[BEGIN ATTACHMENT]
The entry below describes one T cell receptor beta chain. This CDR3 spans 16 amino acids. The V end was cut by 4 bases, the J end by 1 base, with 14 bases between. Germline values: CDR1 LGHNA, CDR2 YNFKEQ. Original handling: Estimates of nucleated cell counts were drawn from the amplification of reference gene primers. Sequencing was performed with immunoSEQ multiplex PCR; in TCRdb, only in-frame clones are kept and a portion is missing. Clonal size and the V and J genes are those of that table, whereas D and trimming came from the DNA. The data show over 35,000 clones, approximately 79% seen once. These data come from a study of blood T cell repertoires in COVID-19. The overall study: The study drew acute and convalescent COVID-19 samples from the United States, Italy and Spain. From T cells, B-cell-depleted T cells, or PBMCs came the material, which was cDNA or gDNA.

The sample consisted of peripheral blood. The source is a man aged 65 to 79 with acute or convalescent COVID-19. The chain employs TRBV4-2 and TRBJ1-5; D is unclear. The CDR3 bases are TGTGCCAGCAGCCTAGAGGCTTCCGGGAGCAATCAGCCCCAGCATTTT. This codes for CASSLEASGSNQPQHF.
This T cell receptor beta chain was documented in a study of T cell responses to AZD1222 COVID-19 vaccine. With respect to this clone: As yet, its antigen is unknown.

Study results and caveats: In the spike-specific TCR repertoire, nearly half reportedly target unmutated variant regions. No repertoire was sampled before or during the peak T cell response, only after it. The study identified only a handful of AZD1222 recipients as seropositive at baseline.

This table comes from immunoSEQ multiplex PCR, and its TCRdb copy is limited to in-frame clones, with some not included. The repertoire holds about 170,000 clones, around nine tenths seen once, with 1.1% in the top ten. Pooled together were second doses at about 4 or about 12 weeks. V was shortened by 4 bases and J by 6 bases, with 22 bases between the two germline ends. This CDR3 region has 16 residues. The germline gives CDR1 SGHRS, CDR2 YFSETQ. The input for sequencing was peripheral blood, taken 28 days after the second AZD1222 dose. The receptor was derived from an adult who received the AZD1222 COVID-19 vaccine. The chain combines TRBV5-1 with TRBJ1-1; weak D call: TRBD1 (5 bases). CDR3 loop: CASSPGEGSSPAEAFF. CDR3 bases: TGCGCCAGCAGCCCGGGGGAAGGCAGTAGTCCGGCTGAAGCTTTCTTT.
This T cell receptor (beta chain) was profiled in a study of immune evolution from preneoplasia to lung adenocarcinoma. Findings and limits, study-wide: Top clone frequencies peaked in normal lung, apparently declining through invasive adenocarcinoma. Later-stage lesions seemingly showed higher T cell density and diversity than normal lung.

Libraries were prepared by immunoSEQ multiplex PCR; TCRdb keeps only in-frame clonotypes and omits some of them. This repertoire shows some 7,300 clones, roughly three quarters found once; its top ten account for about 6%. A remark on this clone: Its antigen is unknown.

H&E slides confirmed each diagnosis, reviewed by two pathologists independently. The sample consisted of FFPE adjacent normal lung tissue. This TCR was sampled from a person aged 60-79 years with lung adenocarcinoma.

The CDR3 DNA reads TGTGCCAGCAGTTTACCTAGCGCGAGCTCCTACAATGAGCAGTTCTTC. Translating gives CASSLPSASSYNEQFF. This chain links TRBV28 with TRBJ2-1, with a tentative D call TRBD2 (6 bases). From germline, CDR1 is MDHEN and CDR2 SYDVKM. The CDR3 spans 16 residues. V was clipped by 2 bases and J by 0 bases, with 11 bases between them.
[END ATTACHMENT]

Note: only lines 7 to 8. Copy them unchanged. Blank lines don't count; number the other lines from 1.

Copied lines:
Libraries were prepared by immunoSEQ multiplex PCR; TCRdb keeps only in-frame clonotypes and omits some of them. This repertoire shows some 7,300 clones, roughly three quarters found once; its top ten account for about 6%. A remark on this clone: Its antigen is unknown.

H&E slides confirmed each diagnosis, reviewed by two pathologists independently. The sample consisted of FFPE adjacent normal lung tissue. This TCR was sampled from a person aged 60-79 years with lung adenocarcinoma.